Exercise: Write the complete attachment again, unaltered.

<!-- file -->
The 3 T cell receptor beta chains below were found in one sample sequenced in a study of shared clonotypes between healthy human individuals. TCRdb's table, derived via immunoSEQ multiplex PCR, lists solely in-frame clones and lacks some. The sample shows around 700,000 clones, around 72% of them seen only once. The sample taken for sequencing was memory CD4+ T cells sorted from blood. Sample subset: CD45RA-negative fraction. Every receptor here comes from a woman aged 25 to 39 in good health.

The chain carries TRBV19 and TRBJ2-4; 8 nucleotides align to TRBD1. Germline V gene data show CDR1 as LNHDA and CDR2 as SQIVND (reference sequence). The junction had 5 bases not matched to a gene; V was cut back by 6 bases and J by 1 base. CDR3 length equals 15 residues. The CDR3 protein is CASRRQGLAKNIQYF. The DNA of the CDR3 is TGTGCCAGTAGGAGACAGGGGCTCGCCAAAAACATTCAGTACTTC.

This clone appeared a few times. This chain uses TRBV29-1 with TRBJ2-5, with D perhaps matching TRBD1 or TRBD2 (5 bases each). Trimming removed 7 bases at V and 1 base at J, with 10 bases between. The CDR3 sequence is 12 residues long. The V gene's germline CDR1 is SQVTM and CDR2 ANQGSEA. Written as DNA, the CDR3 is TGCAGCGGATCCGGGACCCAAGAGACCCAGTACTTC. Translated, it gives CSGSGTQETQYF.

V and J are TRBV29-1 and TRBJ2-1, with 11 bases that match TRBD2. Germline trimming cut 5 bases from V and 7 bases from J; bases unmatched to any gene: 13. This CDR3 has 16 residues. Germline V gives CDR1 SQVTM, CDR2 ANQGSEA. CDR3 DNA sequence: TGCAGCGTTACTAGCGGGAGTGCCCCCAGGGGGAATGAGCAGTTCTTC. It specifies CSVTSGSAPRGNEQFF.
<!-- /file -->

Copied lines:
The 3 T cell receptor beta chains below were found in one sample sequenced in a study of shared clonotypes between healthy human individuals. TCRdb's table, derived via immunoSEQ multiplex PCR, lists solely in-frame clones and lacks some. The sample shows around 700,000 clones, around 72% of them seen only once. The sample taken for sequencing was memory CD4+ T cells sorted from blood. Sample subset: CD45RA-negative fraction. Every receptor here comes from a woman aged 25 to 39 in good health.

The chain carries TRBV19 and TRBJ2-4; 8 nucleotides align to TRBD1. Germline V gene data show CDR1 as LNHDA and CDR2 as SQIVND (reference sequence). The junction had 5 bases not matched to a gene; V was cut back by 6 bases and J by 1 base. CDR3 length equals 15 residues. The CDR3 protein is CASRRQGLAKNIQYF. The DNA of the CDR3 is TGTGCCAGTAGGAGACAGGGGCTCGCCAAAAACATTCAGTACTTC.

This clone appeared a few times. This chain uses TRBV29-1 with TRBJ2-5, with D perhaps matching TRBD1 or TRBD2 (5 bases each). Trimming removed 7 bases at V and 1 base at J, with 10 bases between. The CDR3 sequence is 12 residues long. The V gene's germline CDR1 is SQVTM and CDR2 ANQGSEA. Written as DNA, the CDR3 is TGCAGCGGATCCGGGACCCAAGAGACCCAGTACTTC. Translated, it gives CSGSGTQETQYF.

V and J are TRBV29-1 and TRBJ2-1, with 11 bases that match TRBD2. Germline trimming cut 5 bases from V and 7 bases from J; bases unmatched to any gene: 13. This CDR3 has 16 residues. Germline V gives CDR1 SQVTM, CDR2 ANQGSEA. CDR3 DNA sequence: TGCAGCGTTACTAGCGGGAGTGCCCCCAGGGGGAATGAGCAGTTCTTC. It specifies CSVTSGSAPRGNEQFF.